Fears over long-term flood impact on tourism

Caravan park at Clarach Bay Holiday park in Clarach Bay, which was one of the areas hit by heavy rain last month

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Holiday operators affected by June's floods in mid Wales have expressed fears for the region's recovery as the holiday season starts.

Devastating floods following heavy rain wreaked havoc, with scenes of caravan parks and homes under several feet of water.

One operator said fields usually filled with tents and caravans remained empty.

However the Wales Tourism Alliance reported a last-minute boost in bookings as the sun came out last week.

Thomas Scarrott is one of the directors of Vale Holiday Parks which runs eight sites in Wales including Clarach Bay near Aberystwyth, said the scenes of flooding last month had played a part in deterring visitors to the region.

"I can see out of my window fields which are empty, which are usually filled with tents and touring caravans.

"Out and about I can probably count the number of people on one hand. A lot of people turned on the news and saw the damage the floods did to the area.

"It hasn't really showed at all the way the community has come together to rebuild in a very short space of time," he said

"When the weather's nice, naturally we do have an increase in people. We're a weather dependent business, but that's always the case in the summer.

"This year, I've had people emailing me asking if we were still in existence. I honestly think the flooding has put them off.

"Lots of people didn't want to come because they didn't want to risk something similar happening to them."

Aberavon beach People flocked to beaches to take advantage of the sunny weather in the first week of the holidays

However Wales Tourism Alliance chair Chris Osborne, who runs the Fourcroft Hotel in Tenby, sounded a note of optimism.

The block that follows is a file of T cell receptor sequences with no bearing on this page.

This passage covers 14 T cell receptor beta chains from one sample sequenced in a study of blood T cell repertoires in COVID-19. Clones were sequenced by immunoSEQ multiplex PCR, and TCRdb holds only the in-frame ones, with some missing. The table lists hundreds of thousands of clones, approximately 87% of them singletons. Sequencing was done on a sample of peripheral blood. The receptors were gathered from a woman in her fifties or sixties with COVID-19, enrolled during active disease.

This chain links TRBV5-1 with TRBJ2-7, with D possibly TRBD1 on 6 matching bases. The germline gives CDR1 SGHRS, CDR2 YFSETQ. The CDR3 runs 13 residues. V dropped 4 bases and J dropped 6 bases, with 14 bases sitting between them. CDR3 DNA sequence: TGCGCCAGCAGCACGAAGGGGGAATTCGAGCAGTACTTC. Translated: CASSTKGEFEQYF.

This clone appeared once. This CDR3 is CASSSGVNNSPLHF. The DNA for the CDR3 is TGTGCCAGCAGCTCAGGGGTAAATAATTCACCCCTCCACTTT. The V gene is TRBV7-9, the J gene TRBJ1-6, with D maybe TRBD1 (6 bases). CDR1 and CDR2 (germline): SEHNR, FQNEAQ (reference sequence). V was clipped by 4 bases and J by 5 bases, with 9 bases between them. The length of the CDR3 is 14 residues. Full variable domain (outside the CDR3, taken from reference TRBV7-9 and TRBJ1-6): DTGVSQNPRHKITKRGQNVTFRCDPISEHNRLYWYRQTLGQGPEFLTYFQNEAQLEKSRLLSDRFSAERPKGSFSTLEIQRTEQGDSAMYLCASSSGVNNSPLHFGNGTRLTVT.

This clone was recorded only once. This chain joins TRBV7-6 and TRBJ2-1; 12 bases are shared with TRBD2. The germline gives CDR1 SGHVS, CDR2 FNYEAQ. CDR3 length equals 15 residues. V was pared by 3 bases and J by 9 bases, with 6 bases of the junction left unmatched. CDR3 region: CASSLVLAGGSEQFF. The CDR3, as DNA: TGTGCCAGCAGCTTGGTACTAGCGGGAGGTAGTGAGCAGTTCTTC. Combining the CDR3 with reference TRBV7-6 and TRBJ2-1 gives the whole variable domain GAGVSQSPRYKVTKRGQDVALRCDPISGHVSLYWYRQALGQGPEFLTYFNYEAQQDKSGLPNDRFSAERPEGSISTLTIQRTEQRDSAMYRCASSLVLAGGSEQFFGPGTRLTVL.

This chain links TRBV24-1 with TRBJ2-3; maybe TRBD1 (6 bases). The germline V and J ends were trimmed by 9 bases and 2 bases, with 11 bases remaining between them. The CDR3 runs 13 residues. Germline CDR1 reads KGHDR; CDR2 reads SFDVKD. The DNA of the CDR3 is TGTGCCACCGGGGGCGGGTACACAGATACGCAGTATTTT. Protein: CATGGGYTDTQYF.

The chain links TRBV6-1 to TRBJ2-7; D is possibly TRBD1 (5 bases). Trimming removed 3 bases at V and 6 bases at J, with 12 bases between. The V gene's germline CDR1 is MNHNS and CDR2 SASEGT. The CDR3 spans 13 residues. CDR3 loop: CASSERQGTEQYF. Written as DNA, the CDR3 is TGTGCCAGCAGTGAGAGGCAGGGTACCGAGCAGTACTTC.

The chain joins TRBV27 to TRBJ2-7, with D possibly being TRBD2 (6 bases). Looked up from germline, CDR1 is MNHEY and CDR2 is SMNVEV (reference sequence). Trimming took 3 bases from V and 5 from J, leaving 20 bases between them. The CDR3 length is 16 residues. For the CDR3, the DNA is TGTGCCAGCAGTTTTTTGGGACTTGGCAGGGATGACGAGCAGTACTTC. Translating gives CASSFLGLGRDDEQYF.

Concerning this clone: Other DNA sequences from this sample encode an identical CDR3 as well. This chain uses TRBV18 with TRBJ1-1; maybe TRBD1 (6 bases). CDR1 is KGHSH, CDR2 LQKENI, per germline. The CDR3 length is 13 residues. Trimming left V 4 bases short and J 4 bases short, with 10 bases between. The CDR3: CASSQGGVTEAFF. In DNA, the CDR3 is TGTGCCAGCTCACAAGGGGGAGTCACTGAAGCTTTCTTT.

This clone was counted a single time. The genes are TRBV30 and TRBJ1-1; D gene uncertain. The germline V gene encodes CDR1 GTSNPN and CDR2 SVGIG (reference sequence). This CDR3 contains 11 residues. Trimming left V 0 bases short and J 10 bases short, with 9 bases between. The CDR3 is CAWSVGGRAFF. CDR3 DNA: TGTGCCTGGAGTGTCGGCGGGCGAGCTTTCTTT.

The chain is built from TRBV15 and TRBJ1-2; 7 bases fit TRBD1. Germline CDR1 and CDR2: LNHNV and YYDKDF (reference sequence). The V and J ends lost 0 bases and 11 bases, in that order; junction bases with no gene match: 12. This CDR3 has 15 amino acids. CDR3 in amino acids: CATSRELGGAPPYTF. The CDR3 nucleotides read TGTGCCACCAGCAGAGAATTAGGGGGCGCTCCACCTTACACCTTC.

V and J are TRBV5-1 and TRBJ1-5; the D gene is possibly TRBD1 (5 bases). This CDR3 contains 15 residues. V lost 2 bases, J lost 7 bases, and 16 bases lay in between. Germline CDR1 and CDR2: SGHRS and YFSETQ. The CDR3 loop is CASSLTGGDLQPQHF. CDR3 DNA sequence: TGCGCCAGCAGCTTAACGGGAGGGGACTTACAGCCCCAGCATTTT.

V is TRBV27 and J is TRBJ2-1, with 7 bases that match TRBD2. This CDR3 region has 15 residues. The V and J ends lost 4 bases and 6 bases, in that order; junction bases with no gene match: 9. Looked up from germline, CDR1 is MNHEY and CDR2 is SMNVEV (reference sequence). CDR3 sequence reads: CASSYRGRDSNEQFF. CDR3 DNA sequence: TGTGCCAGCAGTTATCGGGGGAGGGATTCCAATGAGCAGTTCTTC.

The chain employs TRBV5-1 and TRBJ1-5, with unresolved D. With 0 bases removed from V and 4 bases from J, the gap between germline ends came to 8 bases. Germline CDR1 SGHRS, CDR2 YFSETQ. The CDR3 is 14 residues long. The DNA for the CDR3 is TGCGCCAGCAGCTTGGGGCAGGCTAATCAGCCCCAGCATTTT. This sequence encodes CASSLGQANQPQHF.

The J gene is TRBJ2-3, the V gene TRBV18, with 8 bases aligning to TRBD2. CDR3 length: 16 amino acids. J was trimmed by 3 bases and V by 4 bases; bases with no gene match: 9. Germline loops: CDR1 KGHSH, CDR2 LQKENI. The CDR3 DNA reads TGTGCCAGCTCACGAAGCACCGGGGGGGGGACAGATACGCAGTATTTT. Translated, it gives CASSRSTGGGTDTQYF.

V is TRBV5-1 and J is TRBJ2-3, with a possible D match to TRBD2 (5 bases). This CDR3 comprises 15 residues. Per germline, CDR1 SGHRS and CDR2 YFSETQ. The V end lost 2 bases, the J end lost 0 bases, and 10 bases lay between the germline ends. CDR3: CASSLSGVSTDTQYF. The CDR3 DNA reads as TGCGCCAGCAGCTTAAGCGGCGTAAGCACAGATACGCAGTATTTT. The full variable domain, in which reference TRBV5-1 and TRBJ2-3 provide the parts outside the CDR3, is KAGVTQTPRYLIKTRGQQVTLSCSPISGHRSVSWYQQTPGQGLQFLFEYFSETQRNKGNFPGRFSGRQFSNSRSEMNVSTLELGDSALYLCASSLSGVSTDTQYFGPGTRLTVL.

"There's been a remarkable coincidence with the sun coming out and the school holidays starting - that doesn't often happen," he said

"Bookings have picked up but you have to be mindful that because people are booking later the lead-in time is a lot shorter."

He said people were now able to book hours ahead rather than months thanks to the internet.

Valerie Hawkins, chief executive of Mid Wales Tourism, agreed that last minute booking was much more common this year.

She said the sun had come in good time and bookings were reasonable for the time of year.

"One of the things we're finding is people are leaving it very late to book so when it's good weather we're trying to get the message out there that Wales is a great place to come."

A Welsh government spokesperson said: "Tourism officials from the Welsh government met with businesses shortly after the flooding to establish if any appropriate support could be extended."

Meanwhile, an appeal fund for victims of June's severe flooding in Ceredigion has topped £100,000, and the first cheques will be handed out next week.

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